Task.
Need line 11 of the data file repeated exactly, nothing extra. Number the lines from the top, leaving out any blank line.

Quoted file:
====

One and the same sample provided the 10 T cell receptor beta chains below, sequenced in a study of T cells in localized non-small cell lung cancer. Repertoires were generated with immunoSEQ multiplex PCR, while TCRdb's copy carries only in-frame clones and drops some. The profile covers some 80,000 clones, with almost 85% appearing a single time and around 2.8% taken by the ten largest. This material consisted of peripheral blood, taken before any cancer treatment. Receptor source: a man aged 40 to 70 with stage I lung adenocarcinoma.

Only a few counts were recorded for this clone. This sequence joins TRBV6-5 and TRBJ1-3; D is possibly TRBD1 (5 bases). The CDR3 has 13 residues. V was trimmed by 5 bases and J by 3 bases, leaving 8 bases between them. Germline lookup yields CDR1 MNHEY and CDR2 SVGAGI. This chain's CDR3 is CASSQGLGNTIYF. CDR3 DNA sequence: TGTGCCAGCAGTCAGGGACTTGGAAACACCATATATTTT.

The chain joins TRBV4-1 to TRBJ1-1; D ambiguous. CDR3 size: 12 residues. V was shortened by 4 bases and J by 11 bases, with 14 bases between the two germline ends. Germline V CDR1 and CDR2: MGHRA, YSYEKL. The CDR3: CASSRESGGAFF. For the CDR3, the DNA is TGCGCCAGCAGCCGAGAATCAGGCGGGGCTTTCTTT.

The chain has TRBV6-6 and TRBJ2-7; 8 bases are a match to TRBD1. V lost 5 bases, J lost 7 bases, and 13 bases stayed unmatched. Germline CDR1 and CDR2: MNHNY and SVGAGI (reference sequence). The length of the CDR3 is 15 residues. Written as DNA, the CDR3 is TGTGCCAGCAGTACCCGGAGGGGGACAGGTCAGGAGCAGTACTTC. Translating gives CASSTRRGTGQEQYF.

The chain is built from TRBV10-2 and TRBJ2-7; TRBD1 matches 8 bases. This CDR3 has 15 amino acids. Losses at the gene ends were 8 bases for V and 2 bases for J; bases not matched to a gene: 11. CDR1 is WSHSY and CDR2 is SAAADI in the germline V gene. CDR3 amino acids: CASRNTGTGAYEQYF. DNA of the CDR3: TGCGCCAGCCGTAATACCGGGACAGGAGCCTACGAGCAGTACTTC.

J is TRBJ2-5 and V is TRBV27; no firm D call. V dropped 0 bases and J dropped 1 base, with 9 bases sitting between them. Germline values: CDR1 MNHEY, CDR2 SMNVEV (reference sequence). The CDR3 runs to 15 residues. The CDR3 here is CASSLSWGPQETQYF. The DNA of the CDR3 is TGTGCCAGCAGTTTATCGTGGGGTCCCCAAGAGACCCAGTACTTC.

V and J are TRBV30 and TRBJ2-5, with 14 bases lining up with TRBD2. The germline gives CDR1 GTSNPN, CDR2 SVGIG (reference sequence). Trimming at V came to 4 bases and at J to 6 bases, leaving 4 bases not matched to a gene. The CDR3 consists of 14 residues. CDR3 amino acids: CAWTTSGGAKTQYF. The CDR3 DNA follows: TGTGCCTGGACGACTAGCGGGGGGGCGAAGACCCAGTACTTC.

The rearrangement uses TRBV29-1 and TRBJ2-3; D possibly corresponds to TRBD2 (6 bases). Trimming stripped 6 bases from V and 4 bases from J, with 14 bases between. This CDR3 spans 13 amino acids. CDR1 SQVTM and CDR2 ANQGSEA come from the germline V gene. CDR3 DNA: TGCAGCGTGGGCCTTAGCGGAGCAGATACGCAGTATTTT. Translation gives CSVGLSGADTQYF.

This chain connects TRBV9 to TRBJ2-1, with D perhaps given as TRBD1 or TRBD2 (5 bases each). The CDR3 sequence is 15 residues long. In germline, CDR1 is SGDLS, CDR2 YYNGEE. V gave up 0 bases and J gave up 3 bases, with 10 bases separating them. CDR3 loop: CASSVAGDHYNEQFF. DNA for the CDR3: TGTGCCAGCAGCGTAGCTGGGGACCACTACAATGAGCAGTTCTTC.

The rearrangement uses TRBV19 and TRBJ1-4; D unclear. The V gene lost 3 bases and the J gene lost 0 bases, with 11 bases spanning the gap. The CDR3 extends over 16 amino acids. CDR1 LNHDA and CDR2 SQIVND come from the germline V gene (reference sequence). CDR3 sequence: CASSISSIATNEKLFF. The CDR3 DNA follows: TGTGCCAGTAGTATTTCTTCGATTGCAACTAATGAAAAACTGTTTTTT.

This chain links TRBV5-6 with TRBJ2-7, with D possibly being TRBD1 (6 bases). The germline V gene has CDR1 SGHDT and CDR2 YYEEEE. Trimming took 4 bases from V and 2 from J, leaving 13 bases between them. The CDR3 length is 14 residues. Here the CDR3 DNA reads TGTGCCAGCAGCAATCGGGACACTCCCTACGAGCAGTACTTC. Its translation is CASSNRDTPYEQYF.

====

This chain links TRBV5-6 with TRBJ2-7, with D possibly being TRBD1 (6 bases). The germline V gene has CDR1 SGHDT and CDR2 YYEEEE. Trimming took 4 bases from V and 2 from J, leaving 13 bases between them. The CDR3 length is 14 residues. Here the CDR3 DNA reads TGTGCCAGCAGCAATCGGGACACTCCCTACGAGCAGTACTTC. Its translation is CASSNRDTPYEQYF.